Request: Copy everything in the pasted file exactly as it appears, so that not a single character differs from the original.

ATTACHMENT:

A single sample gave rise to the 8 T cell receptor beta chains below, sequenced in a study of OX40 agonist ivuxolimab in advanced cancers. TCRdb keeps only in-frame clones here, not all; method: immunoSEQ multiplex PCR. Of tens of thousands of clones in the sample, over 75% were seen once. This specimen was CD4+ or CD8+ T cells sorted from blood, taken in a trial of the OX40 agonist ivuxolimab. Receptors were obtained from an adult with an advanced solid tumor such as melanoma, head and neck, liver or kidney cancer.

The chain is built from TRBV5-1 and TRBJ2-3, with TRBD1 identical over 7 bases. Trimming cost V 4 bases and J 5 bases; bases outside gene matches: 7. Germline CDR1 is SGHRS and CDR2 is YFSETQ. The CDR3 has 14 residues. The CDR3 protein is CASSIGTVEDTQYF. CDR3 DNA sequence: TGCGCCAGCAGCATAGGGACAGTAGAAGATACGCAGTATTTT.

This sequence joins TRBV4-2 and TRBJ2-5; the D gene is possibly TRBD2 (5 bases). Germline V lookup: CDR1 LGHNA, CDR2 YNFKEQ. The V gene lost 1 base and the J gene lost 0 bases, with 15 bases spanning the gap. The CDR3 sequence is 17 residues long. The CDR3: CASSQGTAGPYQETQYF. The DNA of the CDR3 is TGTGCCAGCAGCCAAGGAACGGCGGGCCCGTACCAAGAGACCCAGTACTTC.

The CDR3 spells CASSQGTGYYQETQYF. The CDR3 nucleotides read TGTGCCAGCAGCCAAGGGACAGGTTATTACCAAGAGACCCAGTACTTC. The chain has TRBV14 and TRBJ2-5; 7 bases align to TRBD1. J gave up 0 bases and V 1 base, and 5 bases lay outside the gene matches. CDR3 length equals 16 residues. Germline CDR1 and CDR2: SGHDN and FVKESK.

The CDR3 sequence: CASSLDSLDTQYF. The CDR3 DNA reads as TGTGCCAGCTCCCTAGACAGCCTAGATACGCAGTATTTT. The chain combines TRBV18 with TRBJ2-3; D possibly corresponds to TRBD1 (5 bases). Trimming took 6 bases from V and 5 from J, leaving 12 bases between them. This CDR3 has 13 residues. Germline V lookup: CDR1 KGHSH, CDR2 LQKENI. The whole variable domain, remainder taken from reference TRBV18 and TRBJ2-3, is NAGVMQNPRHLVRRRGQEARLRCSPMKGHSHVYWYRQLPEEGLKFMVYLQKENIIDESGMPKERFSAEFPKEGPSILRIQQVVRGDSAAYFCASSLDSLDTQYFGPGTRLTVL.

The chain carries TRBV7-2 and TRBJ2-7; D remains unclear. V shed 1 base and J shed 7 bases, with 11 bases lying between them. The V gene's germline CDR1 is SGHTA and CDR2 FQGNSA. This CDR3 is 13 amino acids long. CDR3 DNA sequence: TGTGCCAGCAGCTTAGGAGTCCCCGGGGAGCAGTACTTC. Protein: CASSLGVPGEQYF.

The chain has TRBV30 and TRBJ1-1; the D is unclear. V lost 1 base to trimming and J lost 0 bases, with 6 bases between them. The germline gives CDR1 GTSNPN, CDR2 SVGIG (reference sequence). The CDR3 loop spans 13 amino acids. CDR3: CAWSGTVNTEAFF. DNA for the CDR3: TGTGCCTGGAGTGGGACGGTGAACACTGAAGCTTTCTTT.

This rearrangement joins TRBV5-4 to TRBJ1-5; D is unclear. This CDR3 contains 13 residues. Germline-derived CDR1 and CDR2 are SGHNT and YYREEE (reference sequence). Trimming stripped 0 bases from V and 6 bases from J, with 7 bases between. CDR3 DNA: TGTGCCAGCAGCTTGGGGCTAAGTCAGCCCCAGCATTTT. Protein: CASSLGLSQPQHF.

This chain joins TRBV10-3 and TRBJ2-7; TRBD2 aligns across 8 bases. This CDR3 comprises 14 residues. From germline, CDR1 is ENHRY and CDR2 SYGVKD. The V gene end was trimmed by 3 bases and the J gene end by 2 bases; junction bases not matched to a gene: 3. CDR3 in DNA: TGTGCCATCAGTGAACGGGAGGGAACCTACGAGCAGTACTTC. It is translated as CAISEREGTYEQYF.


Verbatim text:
A single sample gave rise to the 8 T cell receptor beta chains below, sequenced in a study of OX40 agonist ivuxolimab in advanced cancers. TCRdb keeps only in-frame clones here, not all; method: immunoSEQ multiplex PCR. Of tens of thousands of clones in the sample, over 75% were seen once. This specimen was CD4+ or CD8+ T cells sorted from blood, taken in a trial of the OX40 agonist ivuxolimab. Receptors were obtained from an adult with an advanced solid tumor such as melanoma, head and neck, liver or kidney cancer.

The chain is built from TRBV5-1 and TRBJ2-3, with TRBD1 identical over 7 bases. Trimming cost V 4 bases and J 5 bases; bases outside gene matches: 7. Germline CDR1 is SGHRS and CDR2 is YFSETQ. The CDR3 has 14 residues. The CDR3 protein is CASSIGTVEDTQYF. CDR3 DNA sequence: TGCGCCAGCAGCATAGGGACAGTAGAAGATACGCAGTATTTT.

This sequence joins TRBV4-2 and TRBJ2-5; the D gene is possibly TRBD2 (5 bases). Germline V lookup: CDR1 LGHNA, CDR2 YNFKEQ. The V gene lost 1 base and the J gene lost 0 bases, with 15 bases spanning the gap. The CDR3 sequence is 17 residues long. The CDR3: CASSQGTAGPYQETQYF. The DNA of the CDR3 is TGTGCCAGCAGCCAAGGAACGGCGGGCCCGTACCAAGAGACCCAGTACTTC.

The CDR3 spells CASSQGTGYYQETQYF. The CDR3 nucleotides read TGTGCCAGCAGCCAAGGGACAGGTTATTACCAAGAGACCCAGTACTTC. The chain has TRBV14 and TRBJ2-5; 7 bases align to TRBD1. J gave up 0 bases and V 1 base, and 5 bases lay outside the gene matches. CDR3 length equals 16 residues. Germline CDR1 and CDR2: SGHDN and FVKESK.

The CDR3 sequence: CASSLDSLDTQYF. The CDR3 DNA reads as TGTGCCAGCTCCCTAGACAGCCTAGATACGCAGTATTTT. The chain combines TRBV18 with TRBJ2-3; D possibly corresponds to TRBD1 (5 bases). Trimming took 6 bases from V and 5 from J, leaving 12 bases between them. This CDR3 has 13 residues. Germline V lookup: CDR1 KGHSH, CDR2 LQKENI. The whole variable domain, remainder taken from reference TRBV18 and TRBJ2-3, is NAGVMQNPRHLVRRRGQEARLRCSPMKGHSHVYWYRQLPEEGLKFMVYLQKENIIDESGMPKERFSAEFPKEGPSILRIQQVVRGDSAAYFCASSLDSLDTQYFGPGTRLTVL.

The chain carries TRBV7-2 and TRBJ2-7; D remains unclear. V shed 1 base and J shed 7 bases, with 11 bases lying between them. The V gene's germline CDR1 is SGHTA and CDR2 FQGNSA. This CDR3 is 13 amino acids long. CDR3 DNA sequence: TGTGCCAGCAGCTTAGGAGTCCCCGGGGAGCAGTACTTC. Protein: CASSLGVPGEQYF.

The chain has TRBV30 and TRBJ1-1; the D is unclear. V lost 1 base to trimming and J lost 0 bases, with 6 bases between them. The germline gives CDR1 GTSNPN, CDR2 SVGIG (reference sequence). The CDR3 loop spans 13 amino acids. CDR3: CAWSGTVNTEAFF. DNA for the CDR3: TGTGCCTGGAGTGGGACGGTGAACACTGAAGCTTTCTTT.

This rearrangement joins TRBV5-4 to TRBJ1-5; D is unclear. This CDR3 contains 13 residues. Germline-derived CDR1 and CDR2 are SGHNT and YYREEE (reference sequence). Trimming stripped 0 bases from V and 6 bases from J, with 7 bases between. CDR3 DNA: TGTGCCAGCAGCTTGGGGCTAAGTCAGCCCCAGCATTTT. Protein: CASSLGLSQPQHF.

This chain joins TRBV10-3 and TRBJ2-7; TRBD2 aligns across 8 bases. This CDR3 comprises 14 residues. From germline, CDR1 is ENHRY and CDR2 SYGVKD. The V gene end was trimmed by 3 bases and the J gene end by 2 bases; junction bases not matched to a gene: 3. CDR3 in DNA: TGTGCCATCAGTGAACGGGAGGGAACCTACGAGCAGTACTTC. It is translated as CAISEREGTYEQYF.